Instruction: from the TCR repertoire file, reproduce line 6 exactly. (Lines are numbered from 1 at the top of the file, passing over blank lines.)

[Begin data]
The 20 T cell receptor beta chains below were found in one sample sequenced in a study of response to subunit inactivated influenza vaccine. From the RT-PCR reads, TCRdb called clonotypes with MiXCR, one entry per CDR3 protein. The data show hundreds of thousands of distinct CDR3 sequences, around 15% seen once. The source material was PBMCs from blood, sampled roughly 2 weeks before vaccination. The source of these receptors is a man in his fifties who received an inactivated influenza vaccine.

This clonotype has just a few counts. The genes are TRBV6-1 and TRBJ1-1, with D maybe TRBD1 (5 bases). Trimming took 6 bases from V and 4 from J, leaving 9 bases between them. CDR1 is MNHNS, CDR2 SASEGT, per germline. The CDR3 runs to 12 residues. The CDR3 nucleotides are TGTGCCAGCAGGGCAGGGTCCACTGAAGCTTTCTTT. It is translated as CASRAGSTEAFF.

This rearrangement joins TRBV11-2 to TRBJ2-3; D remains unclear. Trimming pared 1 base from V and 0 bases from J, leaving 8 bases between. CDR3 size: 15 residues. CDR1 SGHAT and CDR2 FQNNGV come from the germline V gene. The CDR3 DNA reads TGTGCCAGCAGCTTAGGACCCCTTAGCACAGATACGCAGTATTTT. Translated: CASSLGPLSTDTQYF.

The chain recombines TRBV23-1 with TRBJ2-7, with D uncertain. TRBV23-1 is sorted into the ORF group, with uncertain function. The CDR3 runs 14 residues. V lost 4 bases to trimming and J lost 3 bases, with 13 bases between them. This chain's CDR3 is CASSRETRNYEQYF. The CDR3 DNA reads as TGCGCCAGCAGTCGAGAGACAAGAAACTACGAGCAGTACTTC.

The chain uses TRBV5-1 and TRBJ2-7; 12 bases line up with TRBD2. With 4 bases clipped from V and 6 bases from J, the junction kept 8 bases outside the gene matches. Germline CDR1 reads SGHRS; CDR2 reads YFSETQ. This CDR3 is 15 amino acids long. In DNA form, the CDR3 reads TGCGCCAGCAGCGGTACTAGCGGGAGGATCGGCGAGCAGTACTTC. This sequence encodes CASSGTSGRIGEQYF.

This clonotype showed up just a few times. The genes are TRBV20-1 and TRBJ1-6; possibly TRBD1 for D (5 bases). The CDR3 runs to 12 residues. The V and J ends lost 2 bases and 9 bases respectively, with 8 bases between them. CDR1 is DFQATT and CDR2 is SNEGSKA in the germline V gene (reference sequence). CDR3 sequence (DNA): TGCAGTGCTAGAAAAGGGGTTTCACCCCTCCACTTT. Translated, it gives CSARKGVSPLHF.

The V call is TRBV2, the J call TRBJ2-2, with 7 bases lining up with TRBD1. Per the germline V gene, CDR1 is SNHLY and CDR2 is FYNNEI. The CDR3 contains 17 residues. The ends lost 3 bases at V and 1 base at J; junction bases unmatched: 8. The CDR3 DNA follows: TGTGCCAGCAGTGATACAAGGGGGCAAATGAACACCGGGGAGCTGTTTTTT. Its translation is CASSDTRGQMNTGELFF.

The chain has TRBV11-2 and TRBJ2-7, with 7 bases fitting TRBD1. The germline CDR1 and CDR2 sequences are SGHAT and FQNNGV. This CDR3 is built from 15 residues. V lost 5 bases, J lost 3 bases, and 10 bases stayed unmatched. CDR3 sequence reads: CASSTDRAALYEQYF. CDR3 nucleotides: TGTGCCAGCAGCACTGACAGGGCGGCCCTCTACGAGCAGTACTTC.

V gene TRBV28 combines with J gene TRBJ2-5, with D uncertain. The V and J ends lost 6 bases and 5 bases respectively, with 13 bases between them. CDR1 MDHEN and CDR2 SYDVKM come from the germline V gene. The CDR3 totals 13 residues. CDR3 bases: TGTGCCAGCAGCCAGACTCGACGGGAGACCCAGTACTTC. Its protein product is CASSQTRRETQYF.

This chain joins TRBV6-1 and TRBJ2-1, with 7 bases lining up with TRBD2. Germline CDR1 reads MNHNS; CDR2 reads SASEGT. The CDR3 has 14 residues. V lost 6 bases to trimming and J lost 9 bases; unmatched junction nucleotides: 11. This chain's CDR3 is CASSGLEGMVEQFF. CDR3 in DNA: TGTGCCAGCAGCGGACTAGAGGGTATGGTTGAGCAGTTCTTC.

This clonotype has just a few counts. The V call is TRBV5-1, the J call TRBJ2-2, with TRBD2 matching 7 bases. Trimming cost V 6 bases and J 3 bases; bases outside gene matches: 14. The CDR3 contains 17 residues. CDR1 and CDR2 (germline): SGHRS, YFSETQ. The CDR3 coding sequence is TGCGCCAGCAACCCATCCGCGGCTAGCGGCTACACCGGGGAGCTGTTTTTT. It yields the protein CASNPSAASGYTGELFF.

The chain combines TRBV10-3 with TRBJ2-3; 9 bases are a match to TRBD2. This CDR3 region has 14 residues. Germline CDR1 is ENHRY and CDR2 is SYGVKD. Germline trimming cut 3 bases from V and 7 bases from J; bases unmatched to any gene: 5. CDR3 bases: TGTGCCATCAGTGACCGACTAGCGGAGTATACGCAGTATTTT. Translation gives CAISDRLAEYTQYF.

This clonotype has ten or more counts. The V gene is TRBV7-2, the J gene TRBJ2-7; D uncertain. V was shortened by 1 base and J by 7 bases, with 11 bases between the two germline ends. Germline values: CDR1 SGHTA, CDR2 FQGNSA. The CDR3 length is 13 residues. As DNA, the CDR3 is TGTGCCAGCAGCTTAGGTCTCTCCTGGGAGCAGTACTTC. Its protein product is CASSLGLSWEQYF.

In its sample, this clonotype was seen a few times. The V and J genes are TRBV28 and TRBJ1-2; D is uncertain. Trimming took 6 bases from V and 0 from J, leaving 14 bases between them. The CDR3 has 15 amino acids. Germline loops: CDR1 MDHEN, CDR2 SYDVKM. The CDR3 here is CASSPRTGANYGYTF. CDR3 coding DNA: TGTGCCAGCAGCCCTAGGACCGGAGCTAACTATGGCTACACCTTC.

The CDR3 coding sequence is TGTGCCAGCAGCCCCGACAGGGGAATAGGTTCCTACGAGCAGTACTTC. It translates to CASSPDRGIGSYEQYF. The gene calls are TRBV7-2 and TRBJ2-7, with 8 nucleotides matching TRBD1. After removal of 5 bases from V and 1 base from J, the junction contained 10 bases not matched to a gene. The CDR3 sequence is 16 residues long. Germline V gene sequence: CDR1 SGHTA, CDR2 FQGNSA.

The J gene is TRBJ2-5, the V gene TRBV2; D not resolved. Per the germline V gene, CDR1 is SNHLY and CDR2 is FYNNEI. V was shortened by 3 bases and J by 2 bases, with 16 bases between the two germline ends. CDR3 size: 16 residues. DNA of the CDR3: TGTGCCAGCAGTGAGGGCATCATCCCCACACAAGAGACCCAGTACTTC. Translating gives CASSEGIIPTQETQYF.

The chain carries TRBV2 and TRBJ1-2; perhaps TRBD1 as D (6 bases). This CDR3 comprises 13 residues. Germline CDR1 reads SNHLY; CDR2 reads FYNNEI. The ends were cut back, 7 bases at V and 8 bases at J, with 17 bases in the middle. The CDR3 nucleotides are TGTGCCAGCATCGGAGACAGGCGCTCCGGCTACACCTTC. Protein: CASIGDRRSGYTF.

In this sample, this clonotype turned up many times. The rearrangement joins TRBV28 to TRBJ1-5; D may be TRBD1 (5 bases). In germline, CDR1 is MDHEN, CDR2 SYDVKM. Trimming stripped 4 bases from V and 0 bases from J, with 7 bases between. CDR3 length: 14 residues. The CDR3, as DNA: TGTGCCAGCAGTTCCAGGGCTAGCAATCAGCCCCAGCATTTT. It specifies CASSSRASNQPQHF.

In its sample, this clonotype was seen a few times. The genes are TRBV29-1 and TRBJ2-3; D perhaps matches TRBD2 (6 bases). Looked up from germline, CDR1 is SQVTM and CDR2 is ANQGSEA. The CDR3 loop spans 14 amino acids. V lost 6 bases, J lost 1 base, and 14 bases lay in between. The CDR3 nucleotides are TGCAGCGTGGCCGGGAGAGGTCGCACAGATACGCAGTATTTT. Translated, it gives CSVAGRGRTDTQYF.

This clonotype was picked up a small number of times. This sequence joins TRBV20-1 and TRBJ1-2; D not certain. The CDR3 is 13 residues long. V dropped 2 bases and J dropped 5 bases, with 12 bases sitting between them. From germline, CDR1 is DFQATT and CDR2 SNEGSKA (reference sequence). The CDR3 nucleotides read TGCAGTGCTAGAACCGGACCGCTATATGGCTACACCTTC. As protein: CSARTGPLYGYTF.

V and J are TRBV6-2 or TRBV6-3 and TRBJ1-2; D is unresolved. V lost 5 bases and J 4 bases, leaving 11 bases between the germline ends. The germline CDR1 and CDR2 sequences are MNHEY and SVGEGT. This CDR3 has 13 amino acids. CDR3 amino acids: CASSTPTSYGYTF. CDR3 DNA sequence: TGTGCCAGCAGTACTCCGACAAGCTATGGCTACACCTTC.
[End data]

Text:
This clonotype showed up just a few times. The genes are TRBV20-1 and TRBJ1-6; possibly TRBD1 for D (5 bases). The CDR3 runs to 12 residues. The V and J ends lost 2 bases and 9 bases respectively, with 8 bases between them. CDR1 is DFQATT and CDR2 is SNEGSKA in the germline V gene (reference sequence). CDR3 sequence (DNA): TGCAGTGCTAGAAAAGGGGTTTCACCCCTCCACTTT. Translated, it gives CSARKGVSPLHF.